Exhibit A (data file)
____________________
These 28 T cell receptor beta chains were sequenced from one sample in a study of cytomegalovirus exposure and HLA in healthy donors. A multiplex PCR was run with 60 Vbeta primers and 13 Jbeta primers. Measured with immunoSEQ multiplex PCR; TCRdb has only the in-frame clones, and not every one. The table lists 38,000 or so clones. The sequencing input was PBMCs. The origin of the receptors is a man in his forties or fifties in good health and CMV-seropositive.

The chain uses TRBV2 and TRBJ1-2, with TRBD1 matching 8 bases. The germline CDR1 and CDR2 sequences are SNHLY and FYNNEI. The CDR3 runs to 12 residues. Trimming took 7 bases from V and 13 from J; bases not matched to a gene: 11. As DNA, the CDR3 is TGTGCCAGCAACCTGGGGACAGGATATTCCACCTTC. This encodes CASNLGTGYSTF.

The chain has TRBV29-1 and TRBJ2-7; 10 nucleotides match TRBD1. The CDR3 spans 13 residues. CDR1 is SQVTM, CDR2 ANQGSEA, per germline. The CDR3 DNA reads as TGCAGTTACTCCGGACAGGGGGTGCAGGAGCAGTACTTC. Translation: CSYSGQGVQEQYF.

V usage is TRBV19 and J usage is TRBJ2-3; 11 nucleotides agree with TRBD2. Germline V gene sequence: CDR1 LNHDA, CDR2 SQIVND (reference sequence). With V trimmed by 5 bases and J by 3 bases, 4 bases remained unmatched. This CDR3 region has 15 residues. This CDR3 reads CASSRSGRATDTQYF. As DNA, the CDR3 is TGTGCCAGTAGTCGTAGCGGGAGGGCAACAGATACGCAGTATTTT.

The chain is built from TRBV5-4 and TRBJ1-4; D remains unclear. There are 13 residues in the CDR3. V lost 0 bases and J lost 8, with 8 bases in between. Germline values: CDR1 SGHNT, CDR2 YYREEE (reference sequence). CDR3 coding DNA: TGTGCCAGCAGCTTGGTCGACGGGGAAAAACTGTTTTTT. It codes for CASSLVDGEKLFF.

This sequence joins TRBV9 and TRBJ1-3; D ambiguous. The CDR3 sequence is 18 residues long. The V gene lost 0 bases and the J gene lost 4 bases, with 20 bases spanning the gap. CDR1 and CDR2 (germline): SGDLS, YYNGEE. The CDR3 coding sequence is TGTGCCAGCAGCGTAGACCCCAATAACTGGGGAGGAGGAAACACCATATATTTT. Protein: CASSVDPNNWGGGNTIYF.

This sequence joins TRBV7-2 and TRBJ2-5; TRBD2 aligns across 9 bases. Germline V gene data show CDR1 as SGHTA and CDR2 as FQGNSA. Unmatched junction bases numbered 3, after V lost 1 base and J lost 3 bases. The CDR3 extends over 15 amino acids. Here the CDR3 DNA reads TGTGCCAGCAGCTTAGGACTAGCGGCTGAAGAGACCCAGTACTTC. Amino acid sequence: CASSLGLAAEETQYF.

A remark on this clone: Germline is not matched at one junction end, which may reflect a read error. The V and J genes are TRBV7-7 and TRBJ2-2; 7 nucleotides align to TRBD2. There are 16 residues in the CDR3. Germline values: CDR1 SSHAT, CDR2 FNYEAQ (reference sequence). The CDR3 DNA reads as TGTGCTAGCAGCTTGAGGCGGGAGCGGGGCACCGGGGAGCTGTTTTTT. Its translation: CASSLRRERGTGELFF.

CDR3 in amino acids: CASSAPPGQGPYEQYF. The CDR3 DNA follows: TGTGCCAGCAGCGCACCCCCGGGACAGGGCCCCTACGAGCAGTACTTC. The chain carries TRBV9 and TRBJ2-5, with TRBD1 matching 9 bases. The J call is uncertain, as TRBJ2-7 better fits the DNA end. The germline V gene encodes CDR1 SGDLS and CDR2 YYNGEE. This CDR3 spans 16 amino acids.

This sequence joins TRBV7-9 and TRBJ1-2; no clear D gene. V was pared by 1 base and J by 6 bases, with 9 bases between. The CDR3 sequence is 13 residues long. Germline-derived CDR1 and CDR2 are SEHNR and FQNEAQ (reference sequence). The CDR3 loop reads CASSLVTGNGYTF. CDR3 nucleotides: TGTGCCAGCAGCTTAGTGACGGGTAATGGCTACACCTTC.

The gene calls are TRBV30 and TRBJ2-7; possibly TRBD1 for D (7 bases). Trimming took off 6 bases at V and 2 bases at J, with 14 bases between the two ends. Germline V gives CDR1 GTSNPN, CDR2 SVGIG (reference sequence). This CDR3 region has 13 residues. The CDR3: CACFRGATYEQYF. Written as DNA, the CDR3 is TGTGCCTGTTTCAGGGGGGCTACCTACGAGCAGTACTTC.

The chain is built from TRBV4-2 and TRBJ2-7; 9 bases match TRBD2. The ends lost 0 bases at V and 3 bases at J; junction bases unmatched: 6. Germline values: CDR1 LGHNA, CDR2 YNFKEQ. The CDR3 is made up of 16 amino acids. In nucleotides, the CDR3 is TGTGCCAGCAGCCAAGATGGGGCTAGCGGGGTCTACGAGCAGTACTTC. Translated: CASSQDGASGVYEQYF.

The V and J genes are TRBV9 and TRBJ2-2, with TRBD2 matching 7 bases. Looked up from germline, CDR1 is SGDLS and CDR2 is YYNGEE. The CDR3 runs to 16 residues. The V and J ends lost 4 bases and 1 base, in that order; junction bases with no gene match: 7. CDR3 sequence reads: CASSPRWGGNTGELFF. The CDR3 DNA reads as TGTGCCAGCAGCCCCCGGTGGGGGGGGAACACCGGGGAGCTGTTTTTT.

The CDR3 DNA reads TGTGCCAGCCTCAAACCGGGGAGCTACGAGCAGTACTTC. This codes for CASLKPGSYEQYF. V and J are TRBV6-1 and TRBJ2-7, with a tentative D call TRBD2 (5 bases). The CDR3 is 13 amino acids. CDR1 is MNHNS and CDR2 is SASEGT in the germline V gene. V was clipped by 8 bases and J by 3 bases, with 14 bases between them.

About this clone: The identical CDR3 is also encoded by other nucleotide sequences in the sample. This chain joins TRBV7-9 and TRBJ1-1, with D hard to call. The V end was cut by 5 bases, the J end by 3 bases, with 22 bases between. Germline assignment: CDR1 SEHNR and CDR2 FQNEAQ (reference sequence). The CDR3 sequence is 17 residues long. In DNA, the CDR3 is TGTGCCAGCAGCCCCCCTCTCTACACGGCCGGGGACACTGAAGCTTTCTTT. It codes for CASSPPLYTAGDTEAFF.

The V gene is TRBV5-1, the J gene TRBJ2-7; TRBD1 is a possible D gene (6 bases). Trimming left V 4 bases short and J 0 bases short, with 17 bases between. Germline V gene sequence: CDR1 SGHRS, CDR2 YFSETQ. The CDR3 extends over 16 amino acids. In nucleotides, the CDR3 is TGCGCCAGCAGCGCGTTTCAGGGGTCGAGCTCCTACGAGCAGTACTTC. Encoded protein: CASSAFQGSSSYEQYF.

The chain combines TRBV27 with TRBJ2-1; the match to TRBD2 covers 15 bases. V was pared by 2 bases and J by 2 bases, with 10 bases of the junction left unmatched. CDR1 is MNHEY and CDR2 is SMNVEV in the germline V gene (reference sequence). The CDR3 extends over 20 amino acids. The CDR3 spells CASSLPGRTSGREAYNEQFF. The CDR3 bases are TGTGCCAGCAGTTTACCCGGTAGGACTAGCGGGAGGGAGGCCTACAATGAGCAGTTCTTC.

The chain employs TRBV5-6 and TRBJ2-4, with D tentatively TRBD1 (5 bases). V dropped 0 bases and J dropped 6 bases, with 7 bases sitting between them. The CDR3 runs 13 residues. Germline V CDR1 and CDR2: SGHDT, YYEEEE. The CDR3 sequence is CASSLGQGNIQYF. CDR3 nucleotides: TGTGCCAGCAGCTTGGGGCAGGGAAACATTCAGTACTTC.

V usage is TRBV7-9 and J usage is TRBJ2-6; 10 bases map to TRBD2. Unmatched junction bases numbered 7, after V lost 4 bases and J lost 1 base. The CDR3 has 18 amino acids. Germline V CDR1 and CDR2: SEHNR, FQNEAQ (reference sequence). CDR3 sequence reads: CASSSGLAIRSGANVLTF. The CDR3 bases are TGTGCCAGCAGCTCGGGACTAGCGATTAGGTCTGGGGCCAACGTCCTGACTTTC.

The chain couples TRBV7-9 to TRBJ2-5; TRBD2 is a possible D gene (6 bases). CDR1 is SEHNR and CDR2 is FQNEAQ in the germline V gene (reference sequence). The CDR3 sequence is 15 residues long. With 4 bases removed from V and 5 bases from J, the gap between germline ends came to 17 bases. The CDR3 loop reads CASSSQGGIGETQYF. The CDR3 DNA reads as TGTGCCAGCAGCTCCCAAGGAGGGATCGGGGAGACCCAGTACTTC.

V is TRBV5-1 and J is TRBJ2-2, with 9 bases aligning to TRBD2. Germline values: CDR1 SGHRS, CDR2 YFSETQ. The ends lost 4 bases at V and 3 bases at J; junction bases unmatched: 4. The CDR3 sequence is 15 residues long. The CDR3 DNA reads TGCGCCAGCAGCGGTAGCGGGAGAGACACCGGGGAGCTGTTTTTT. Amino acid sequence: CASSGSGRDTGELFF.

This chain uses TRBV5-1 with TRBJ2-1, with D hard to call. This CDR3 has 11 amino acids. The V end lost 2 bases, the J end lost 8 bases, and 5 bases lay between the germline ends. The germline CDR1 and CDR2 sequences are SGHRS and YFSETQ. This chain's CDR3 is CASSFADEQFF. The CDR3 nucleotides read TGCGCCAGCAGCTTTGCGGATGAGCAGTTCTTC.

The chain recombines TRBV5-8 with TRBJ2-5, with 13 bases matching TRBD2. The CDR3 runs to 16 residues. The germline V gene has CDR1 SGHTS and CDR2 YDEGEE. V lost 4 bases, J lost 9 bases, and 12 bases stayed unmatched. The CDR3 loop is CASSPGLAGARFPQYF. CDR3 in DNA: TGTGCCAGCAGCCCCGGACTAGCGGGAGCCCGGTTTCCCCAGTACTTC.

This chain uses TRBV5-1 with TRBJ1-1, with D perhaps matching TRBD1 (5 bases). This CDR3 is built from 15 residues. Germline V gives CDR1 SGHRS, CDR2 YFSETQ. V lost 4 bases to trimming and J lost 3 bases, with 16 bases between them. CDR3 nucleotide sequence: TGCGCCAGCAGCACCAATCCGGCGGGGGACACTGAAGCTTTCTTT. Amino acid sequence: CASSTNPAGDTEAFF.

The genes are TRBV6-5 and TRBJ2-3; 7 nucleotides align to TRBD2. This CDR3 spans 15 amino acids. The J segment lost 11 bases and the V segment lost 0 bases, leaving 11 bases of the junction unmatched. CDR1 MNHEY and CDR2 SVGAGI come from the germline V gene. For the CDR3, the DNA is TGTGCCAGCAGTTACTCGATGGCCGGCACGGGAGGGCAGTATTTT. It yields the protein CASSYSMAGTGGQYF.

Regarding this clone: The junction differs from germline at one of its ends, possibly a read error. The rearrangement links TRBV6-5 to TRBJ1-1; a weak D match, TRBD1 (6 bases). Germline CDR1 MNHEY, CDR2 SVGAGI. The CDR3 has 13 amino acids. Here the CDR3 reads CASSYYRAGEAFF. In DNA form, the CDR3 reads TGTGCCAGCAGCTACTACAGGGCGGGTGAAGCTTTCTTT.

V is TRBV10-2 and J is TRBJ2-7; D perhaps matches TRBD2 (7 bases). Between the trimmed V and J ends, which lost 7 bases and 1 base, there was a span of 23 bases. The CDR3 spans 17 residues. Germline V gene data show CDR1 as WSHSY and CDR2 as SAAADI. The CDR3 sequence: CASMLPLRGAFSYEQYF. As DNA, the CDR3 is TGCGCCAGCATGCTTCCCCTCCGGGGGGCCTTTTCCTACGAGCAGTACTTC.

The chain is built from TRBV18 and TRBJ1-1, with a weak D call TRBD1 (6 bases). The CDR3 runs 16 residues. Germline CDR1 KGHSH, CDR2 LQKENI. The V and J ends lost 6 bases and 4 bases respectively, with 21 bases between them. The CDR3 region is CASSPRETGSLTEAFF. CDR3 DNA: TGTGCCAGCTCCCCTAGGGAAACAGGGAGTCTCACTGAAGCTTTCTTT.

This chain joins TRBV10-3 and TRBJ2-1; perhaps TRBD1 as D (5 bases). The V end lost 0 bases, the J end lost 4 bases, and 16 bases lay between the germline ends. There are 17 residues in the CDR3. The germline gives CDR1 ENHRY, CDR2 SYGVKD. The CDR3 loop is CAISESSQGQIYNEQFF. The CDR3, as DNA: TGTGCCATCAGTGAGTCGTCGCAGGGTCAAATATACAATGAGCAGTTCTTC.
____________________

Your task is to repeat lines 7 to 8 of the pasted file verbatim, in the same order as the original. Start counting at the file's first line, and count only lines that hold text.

This sequence joins TRBV7-2 and TRBJ2-5; TRBD2 aligns across 9 bases. Germline V gene data show CDR1 as SGHTA and CDR2 as FQGNSA. Unmatched junction bases numbered 3, after V lost 1 base and J lost 3 bases. The CDR3 extends over 15 amino acids. Here the CDR3 DNA reads TGTGCCAGCAGCTTAGGACTAGCGGCTGAAGAGACCCAGTACTTC. Amino acid sequence: CASSLGLAAEETQYF.

A remark on this clone: Germline is not matched at one junction end, which may reflect a read error. The V and J genes are TRBV7-7 and TRBJ2-2; 7 nucleotides align to TRBD2. There are 16 residues in the CDR3. Germline values: CDR1 SSHAT, CDR2 FNYEAQ (reference sequence). The CDR3 DNA reads as TGTGCTAGCAGCTTGAGGCGGGAGCGGGGCACCGGGGAGCTGTTTTTT. Its translation: CASSLRRERGTGELFF.